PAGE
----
Even though I have been a sexologist for five years now, certain situations still make me feel embarrassed.
For instance, I love to read books in coffee shops while I’m drinking my iced latte. But ever since I started reading books about sexual matters, I have started to flip the pages under the coffee table. Some of the books I read have rather…descriptive titles, like this one book I read titled “Sexual Dysfunction.” Every time I hold it up to read it, I expose its title to the people who pass by me. I can not help but notice the looks I get when people see it. So I have gotten into the habit of hiding the book’s cover when I read it in public.
Right now as I am reading a book about men’s erections (interesting reading), it is tough to get lost in the pages and not feel a little self-conscious, when across the book’s cover, on a bright red background is written in a very prominent, white and bold letters: THE HARDNESS FACTOR. I am glad there is not a picture on the cover, but even without a diagram, it is not too “hard” to figure out what kind of “hardness” this book is about. Or maybe I’m being a little paranoid?! Regardless, I cannot (nor do I want to) imagine what people must be thinking when they see a young woman reading about men’s hard-ons.
After I made the decision to study sexology, I was a little shy at first telling people what I study. Every time my friends’ parents asked me what I was studying: I started to mumble and found myself saying something that sounded like a cross between “psychology” and “sexology.” I think it was “seckology.” Or maybe “Sikesology.”
And the response would inevitably be:
“Uh, did you say psychology”?
“No”, I’d reply, “I said sexology.”
“SEXology” they repeat after me, a little excited, and add, “That’s what I THOUGHT I heard but you know….”
O yes, I know!
But, as I started telling more and more people what I study, I felt more secure and I found myself more and more ready each time to deal with people’s reactions. I knew that if I want to become a clinical sexologist I should be prepared to accept comments.
I told my close friends about my plans to become a clinical sexologist last year on my birthday party. It was a night hang out with a large group of friends – lots of fun and towards the end of the party, as things were winding down, a small group of my friends stayed behind and we got to chatting. The topic turned to my plans to return to school and my studies and then one of my friends asked me what I planned on going back to school to study? I told her that I was going to the Institute for Advanced Study of Human Sexuality to start my masters and PhD in sexology.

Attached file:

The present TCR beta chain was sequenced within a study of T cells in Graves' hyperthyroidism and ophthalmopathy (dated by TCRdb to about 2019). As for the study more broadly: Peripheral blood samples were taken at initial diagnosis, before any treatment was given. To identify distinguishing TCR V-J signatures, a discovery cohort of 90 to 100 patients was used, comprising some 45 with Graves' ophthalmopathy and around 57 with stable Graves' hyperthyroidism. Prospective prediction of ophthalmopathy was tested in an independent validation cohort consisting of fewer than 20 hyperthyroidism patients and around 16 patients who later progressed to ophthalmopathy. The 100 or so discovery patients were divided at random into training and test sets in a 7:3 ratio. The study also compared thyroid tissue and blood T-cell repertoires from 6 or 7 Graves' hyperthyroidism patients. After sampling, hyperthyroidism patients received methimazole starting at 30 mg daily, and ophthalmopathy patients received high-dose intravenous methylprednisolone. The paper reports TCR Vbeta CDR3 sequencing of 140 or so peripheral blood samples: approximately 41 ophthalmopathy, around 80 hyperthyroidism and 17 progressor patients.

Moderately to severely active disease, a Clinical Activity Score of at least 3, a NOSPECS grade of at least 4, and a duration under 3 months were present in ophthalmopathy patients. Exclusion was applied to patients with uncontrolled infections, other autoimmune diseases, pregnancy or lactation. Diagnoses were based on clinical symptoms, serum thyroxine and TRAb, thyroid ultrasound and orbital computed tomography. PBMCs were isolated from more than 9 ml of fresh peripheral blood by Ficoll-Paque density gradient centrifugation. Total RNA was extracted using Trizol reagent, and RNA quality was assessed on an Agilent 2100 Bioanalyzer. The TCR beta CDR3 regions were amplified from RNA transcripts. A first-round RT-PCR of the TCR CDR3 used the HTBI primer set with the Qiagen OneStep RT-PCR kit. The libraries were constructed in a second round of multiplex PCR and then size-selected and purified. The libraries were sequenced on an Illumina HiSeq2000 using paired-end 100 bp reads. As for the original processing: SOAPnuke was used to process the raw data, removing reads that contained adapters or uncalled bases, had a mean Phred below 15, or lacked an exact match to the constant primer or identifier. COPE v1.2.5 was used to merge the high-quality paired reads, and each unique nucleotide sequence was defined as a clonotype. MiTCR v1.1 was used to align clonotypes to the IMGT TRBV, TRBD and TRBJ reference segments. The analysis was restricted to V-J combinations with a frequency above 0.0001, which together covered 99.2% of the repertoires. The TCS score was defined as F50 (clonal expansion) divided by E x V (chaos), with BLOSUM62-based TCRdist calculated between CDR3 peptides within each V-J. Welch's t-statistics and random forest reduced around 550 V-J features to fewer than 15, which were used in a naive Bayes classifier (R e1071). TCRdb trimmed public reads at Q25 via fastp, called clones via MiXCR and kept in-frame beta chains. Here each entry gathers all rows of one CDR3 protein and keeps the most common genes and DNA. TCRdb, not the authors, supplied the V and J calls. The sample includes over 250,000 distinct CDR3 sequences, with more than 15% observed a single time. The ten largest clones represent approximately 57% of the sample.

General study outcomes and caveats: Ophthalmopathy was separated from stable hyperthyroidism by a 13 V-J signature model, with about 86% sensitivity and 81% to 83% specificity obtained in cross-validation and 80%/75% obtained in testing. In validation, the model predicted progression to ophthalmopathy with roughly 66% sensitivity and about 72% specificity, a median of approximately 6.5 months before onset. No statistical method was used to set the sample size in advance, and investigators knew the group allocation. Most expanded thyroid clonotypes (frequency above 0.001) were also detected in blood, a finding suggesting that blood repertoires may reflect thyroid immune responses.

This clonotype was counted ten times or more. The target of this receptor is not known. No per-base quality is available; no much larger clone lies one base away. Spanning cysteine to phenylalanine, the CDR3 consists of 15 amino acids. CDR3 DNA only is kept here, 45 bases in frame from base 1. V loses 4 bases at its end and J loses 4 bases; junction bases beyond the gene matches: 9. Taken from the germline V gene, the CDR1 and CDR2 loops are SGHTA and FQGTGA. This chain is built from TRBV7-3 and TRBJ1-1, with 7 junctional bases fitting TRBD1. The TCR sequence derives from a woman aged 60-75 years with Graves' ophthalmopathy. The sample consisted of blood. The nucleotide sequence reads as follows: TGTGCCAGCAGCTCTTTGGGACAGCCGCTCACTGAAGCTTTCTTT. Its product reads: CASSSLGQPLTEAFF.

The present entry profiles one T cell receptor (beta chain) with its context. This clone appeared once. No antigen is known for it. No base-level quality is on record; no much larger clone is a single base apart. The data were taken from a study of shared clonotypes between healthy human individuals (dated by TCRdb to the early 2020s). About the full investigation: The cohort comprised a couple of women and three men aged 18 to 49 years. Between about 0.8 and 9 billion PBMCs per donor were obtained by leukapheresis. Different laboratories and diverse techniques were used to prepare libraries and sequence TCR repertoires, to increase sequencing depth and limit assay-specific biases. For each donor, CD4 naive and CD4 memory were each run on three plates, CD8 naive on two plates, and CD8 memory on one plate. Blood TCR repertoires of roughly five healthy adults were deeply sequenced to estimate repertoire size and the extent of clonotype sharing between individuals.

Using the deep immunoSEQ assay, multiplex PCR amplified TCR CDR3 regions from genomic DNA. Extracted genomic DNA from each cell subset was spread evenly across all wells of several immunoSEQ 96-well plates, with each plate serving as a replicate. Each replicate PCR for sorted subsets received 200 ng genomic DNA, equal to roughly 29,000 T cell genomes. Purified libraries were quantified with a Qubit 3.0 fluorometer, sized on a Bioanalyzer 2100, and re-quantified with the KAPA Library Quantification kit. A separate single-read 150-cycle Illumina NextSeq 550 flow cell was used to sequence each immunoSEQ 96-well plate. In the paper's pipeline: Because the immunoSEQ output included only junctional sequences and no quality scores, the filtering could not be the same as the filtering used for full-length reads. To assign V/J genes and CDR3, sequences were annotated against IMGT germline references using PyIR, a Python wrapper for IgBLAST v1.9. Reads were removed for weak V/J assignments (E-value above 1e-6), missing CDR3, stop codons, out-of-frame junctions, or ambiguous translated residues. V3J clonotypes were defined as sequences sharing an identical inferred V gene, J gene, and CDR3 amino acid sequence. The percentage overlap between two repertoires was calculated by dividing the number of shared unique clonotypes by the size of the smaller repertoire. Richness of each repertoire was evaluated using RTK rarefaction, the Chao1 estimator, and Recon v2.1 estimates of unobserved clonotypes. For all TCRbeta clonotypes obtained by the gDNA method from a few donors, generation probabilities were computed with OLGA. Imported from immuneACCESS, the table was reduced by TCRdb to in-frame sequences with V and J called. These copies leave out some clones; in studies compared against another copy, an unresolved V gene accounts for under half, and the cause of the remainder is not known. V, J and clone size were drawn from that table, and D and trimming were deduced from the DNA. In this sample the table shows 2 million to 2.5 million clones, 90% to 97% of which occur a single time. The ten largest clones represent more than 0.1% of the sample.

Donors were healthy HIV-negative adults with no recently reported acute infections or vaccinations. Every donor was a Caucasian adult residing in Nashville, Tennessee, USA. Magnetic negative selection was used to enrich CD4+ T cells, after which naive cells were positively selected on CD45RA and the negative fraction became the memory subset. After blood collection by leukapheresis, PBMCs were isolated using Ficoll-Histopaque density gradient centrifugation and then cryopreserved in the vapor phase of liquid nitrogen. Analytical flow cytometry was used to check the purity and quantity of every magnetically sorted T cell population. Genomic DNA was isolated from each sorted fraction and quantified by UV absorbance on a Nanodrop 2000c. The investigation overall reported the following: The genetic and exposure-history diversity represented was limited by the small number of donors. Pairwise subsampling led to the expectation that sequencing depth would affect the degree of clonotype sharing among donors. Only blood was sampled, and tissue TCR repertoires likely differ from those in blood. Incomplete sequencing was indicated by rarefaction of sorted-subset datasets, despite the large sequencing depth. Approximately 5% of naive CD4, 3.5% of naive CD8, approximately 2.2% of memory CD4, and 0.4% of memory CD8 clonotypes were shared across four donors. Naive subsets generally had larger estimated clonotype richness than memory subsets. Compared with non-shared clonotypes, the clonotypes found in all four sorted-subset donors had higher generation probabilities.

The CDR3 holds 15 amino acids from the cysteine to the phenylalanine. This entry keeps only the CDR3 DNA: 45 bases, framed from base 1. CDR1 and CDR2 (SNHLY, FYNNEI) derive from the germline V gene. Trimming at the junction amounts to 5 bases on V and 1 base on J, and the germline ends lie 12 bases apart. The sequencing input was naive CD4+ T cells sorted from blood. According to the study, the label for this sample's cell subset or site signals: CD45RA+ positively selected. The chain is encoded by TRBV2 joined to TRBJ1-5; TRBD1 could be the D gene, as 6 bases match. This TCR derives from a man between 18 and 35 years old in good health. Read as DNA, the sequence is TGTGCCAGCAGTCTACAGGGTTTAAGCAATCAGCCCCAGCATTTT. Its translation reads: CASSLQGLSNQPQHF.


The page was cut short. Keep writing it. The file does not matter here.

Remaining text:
“You’re…going to SEX school?” One of them asked, rather loudly, making everyone stare at me suddenly.
“Its not exactly a sex school” I said, “It’s more of an educational institute for sex.”
Awkward silence. And then after what seemed like an eternity, another friend asked:
“So…you have beds there?”
“Very funny,” I replied.
“I can help you with homework!” my other friend said, “You know when you need to… practice,” he added, making everyone laugh including me.
From this moment and on, the jokes were only about “sex school” and me, and I must admit, they were so funny we could not stop laughing for an hour.
Well, it has been almost five years since my big announcement and I must say that most people, after they hear what I do, make a joke. Then, whether they know me well or not, ask me for help. I have been approached by married men, single women, friends at the very beginnings of relationships, men who have issues with their sex life or women who struggle finding their sexuality, just to name a few. Even people I just met share personal information with me about their sex life and ask for advice.
It seems to me that many people are thirsty for knowledge about sexual matters and are looking for someone to direct them. Put more simply, I think we are all looking for a happy sex life!
Information and knowledge are the keys for overcoming our fears with regard to sex, improving our overall experience during the act of sexual intercourse and helping us discover a lot about our body and mind. I, for one, am still in the process of discovering and learning and as much as I love helping clients, I also love writing about topics that relates to my work and my life as a sexologist.